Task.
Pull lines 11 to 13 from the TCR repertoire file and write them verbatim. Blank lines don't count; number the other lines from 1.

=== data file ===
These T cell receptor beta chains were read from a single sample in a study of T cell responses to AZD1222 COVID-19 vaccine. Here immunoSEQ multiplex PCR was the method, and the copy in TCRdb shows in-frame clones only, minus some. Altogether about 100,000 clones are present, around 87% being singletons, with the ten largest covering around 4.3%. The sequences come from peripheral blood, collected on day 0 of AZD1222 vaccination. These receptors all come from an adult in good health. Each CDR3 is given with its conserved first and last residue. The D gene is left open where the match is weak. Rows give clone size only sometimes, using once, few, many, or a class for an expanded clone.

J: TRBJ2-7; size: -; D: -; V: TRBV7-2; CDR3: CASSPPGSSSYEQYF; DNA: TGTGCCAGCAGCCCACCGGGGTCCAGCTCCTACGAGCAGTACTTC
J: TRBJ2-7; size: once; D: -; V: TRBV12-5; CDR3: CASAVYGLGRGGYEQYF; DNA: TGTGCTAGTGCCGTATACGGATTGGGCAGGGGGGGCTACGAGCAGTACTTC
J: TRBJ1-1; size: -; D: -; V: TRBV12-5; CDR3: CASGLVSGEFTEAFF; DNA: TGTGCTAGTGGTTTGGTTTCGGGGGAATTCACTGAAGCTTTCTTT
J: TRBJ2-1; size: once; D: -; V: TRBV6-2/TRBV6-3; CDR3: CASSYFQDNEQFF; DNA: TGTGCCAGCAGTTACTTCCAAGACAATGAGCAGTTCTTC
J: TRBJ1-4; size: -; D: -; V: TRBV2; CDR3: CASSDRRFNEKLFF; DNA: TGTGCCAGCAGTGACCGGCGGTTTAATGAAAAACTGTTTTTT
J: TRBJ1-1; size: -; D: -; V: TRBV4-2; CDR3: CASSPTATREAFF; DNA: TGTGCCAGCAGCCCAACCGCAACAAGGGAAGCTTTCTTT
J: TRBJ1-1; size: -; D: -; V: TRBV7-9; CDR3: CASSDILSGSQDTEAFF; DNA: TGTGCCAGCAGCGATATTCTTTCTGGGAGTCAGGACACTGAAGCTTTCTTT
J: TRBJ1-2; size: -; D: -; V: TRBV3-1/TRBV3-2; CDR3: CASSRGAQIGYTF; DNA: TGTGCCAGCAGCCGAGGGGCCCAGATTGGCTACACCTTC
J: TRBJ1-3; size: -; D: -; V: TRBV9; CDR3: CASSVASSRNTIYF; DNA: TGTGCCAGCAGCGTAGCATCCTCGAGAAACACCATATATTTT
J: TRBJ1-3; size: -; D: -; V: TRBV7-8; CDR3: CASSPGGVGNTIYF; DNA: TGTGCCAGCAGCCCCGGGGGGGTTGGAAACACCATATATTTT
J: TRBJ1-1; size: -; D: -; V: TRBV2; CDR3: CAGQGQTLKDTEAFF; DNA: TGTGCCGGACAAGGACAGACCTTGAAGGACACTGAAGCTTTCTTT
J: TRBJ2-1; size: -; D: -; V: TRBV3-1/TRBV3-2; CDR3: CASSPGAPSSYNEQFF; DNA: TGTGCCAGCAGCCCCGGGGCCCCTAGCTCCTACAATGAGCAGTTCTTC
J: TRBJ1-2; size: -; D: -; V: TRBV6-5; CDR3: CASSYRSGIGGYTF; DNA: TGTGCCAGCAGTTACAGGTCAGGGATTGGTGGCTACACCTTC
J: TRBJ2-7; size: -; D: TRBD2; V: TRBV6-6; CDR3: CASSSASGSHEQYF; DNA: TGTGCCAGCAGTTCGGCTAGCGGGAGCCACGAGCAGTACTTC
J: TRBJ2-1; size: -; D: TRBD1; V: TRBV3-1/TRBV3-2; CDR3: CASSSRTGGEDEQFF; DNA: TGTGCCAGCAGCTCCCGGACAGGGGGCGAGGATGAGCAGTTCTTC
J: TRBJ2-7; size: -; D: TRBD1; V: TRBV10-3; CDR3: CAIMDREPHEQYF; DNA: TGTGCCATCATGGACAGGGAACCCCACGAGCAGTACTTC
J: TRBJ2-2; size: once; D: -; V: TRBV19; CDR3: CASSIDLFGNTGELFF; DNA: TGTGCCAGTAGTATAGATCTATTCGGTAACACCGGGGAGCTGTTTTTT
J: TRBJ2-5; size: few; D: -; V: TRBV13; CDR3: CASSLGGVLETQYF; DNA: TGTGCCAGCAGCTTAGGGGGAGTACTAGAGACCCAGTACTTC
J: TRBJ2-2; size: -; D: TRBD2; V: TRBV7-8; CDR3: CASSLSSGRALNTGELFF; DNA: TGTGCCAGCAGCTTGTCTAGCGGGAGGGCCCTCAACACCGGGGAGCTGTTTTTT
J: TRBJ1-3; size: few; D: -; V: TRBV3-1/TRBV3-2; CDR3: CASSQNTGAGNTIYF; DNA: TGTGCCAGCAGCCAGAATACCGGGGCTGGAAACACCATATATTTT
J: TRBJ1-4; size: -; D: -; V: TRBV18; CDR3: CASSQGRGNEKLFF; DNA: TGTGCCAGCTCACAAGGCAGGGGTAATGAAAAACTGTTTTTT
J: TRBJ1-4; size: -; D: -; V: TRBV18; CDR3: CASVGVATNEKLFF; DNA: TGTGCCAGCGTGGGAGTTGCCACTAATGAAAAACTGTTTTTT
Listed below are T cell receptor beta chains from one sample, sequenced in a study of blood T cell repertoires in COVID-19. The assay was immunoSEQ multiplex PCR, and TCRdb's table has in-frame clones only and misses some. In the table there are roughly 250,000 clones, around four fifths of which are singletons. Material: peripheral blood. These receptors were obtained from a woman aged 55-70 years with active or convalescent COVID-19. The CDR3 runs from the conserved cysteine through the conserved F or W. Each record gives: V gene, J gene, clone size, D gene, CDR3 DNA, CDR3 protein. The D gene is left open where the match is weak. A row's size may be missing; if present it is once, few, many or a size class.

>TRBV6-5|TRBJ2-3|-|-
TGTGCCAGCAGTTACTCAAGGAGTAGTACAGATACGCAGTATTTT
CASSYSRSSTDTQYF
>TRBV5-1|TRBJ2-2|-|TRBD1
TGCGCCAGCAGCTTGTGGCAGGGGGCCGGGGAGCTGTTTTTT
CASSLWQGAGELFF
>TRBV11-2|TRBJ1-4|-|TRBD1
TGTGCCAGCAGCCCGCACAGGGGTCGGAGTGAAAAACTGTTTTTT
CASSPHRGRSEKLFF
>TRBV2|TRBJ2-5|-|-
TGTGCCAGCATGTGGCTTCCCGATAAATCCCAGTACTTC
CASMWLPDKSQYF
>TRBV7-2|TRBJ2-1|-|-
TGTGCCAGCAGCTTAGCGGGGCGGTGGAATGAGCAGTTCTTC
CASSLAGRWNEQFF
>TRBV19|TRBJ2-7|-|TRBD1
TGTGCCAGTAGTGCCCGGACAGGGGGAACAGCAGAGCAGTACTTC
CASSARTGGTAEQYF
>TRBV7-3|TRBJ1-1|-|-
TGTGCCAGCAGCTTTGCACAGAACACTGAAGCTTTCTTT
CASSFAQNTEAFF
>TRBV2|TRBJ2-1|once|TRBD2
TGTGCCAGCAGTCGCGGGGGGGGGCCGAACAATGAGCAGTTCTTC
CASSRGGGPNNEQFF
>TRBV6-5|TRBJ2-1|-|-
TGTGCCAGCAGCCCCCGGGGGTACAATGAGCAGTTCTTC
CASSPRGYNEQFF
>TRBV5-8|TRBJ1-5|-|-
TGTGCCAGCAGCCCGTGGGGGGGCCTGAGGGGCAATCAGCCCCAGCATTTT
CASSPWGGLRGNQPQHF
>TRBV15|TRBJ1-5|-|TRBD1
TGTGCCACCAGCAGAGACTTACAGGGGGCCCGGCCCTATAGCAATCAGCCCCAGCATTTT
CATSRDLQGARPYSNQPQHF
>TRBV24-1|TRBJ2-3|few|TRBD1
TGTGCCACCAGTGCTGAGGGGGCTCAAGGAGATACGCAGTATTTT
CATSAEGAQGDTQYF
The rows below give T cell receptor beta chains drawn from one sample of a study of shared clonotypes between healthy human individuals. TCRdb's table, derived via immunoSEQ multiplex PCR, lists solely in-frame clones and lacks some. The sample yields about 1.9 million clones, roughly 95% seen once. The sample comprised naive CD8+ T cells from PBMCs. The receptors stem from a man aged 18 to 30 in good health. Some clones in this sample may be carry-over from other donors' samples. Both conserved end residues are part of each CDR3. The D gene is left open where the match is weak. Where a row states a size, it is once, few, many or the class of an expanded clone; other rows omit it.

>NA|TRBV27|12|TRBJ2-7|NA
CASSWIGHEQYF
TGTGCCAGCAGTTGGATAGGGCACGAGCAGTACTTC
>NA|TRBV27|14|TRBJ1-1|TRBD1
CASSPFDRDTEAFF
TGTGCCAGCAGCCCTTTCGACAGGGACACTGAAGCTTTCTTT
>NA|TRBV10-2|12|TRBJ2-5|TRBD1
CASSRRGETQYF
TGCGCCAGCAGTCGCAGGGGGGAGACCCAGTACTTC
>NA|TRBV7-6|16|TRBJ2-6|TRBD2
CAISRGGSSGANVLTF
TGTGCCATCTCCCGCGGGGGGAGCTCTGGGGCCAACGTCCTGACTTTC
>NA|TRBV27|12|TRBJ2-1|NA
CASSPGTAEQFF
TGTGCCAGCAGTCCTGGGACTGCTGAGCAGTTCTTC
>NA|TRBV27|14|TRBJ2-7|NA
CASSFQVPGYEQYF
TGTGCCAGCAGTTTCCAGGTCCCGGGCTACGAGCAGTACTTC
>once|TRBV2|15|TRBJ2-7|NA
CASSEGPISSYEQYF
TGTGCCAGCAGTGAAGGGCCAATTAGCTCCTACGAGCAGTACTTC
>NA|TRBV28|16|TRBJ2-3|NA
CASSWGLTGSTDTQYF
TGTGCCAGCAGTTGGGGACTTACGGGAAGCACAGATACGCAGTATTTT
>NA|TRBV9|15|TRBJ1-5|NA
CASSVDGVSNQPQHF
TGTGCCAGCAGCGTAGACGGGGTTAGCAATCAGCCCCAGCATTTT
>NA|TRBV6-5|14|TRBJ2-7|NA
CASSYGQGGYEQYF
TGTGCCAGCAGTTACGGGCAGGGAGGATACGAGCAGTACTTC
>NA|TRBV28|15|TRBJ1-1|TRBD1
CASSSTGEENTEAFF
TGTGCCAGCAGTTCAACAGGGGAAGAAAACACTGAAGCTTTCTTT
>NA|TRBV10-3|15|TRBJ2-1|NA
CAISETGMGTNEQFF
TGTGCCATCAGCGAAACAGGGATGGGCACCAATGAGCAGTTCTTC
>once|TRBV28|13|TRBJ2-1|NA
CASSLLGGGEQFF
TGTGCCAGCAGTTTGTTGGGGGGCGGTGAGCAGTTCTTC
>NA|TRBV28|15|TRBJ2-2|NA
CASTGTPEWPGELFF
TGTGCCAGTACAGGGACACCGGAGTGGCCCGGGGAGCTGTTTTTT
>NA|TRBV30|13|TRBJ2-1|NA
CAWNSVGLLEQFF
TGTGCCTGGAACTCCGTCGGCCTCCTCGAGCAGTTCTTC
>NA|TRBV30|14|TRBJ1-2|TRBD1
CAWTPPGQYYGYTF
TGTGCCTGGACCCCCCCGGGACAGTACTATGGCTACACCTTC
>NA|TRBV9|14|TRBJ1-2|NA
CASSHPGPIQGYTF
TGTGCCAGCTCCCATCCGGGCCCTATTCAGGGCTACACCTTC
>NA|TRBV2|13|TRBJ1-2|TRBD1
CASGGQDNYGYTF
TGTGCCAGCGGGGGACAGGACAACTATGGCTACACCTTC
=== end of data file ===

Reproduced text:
J: TRBJ1-3; size: -; D: -; V: TRBV7-8; CDR3: CASSPGGVGNTIYF; DNA: TGTGCCAGCAGCCCCGGGGGGGTTGGAAACACCATATATTTT
J: TRBJ1-1; size: -; D: -; V: TRBV2; CDR3: CAGQGQTLKDTEAFF; DNA: TGTGCCGGACAAGGACAGACCTTGAAGGACACTGAAGCTTTCTTT
J: TRBJ2-1; size: -; D: -; V: TRBV3-1/TRBV3-2; CDR3: CASSPGAPSSYNEQFF; DNA: TGTGCCAGCAGCCCCGGGGCCCCTAGCTCCTACAATGAGCAGTTCTTC